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TikTok star raking in millions of views by focussing on country football history and defunct ovals

In short: Andy Munro dives into the history behind defunct football grounds across regional Victoria and South Australia.
An author of a book on football jumpers says the social media age has made collecting much easier.
What’s next? Andy Munro wants more information about local football history online.

When you think about documenting Australian country footy history, you might imagine a hoarder collecting old memorabilia, dusty footy apparel or maybe even an elderly bloke who loves a yarn down at the local pub.

Perhaps you don’t imagine 28-year-old Andy Munro from Naracoorte in south-east South Australia, who creates slick social media videos that have raked in more than four million likes on TikTok and thousands of followers on Instagram.

His content is niche yet incredibly popular.

He dives into the history behind defunct football grounds across regional Victoria and South Australia.

“I just like making videos and telling the history of these clubs that no longer exist,” Mr Munro said.

“There are other people that go around to former football grounds, so I’ve used them as a bit of knowledge to help [me] find where they are because it can be a little bit difficult.”

The 28-year-old’s style is informative, ethnographic and entertaining.

His videos focus on Victoria’s Wimmera, the Mallee, South Australia’s south east, as well as Victoria’s western districts.

“There’s not much information about them, [clubs in these regions], online, so I just really wanted to discover what they’re all about.”

Collecting football jumpers

Mr Munro has also made a habit of collecting football guernseys, some from local clubs and others from the AFL.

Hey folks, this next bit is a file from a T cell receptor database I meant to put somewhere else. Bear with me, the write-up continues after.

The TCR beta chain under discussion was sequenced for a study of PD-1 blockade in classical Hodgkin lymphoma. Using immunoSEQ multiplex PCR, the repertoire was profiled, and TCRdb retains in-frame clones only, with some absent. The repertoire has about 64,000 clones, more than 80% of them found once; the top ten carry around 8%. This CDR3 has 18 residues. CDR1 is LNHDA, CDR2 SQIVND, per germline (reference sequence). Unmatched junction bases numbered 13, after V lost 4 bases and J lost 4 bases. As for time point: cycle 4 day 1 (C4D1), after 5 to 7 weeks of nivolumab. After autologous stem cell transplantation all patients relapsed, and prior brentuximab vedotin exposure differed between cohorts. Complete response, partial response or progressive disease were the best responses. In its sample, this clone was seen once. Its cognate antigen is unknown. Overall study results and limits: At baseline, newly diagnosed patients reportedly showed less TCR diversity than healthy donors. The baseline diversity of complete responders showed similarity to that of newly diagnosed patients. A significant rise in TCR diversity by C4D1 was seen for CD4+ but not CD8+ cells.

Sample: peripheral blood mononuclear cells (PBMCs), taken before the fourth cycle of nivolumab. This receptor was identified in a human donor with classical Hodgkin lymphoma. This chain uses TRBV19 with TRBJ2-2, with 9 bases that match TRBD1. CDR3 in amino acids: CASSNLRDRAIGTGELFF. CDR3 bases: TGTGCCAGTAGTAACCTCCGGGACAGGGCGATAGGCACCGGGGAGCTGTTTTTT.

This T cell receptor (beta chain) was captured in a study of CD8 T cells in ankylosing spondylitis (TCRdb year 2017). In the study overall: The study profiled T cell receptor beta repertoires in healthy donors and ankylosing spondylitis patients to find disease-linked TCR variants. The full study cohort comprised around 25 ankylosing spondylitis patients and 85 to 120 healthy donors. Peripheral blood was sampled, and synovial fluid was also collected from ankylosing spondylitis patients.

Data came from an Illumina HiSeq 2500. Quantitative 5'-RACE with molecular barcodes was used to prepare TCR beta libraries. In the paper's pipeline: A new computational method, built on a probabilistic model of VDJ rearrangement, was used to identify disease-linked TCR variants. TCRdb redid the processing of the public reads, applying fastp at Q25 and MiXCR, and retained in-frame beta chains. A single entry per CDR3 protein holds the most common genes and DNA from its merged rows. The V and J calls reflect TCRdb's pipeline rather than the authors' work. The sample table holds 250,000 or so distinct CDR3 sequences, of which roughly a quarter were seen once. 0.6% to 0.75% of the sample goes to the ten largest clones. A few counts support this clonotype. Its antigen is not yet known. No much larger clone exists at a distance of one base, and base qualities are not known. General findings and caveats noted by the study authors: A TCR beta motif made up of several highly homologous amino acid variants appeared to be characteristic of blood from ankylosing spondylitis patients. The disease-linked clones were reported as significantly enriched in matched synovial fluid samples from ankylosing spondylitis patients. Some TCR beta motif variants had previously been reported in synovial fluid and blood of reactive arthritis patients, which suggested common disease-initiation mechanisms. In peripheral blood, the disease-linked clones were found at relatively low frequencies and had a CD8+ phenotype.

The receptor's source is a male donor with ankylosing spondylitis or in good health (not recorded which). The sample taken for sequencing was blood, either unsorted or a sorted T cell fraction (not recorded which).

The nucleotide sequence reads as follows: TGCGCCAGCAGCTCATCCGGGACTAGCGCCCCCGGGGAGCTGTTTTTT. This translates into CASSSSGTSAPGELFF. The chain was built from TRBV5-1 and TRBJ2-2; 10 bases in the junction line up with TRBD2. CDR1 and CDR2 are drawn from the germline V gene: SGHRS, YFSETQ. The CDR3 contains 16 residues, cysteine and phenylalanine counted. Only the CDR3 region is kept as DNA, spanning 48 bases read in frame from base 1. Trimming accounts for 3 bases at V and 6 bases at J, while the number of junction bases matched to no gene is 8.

He said the 500-odd football jumper collection filled “about three rooms” in his family home.

“Including my mum’s room, which she’s really happy about,” he laughed.

“I post up videos of my adventures on my Instagram and TikTok, and people from those places say, ‘Oh, I’ve got a jumper. Would you like it?’

“I really enjoy being part of the jumpers’ collecting community.”

Mr Munro is somewhat of an aficionado of AFL guernseys, comparing wool blends with newer polyester and contrasting the texture of 1980s jumpers with those of the 90s.

In one video, he identifies the faults of a knock-off Western Bulldogs jumper made in Ukraine.

History behind the jumpers

Tim Rath is a co-author of a first-of-its-kind book chronicling vintage football jumpers.

His book, The Footy Jumper Book — Vintage Guernseys of Australia, takes readers from the big league to the bush and provides a substantial look at design over several decades.

He said there was not a heap of fellow collectors focusing on newer designs and exploring local clubs.

“But they are out there and [Andy] is certainly one of them and he’s sort of taking a more modern look at it,” he said.

“I think it’s terrific.

“I grew up in the country and the jumpers from town to town were really symbols of that area.”

Author Tim Rath says social media has made collecting easier.(Supplied: Tim Rath)

Mr Rath grew up in Nihil, near the Victoria and South Australia border, and remembers when the whole community would gather around the football ground and support the local side.

“[Footy] was the glue that stuck the town together,” he said.

Mr Rath said collecting football jumpers in the past, you would need to scout out all sorts of places around the country.

“Op shops have been a terrific hunting ground over the years,” he said.

“It’s changed a little bit. Everyone’s onto the shops now, so what used to cost $2 for a jumper, you can pay up to $50.”

Mr Rath said the social media age had changed the game.

“There’s a few footy jumper collector [Facebook] groups and footy history buffs,” he said.

“So they were extremely helpful in being able to source jumpers that I didn’t have.”

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Author: Russell White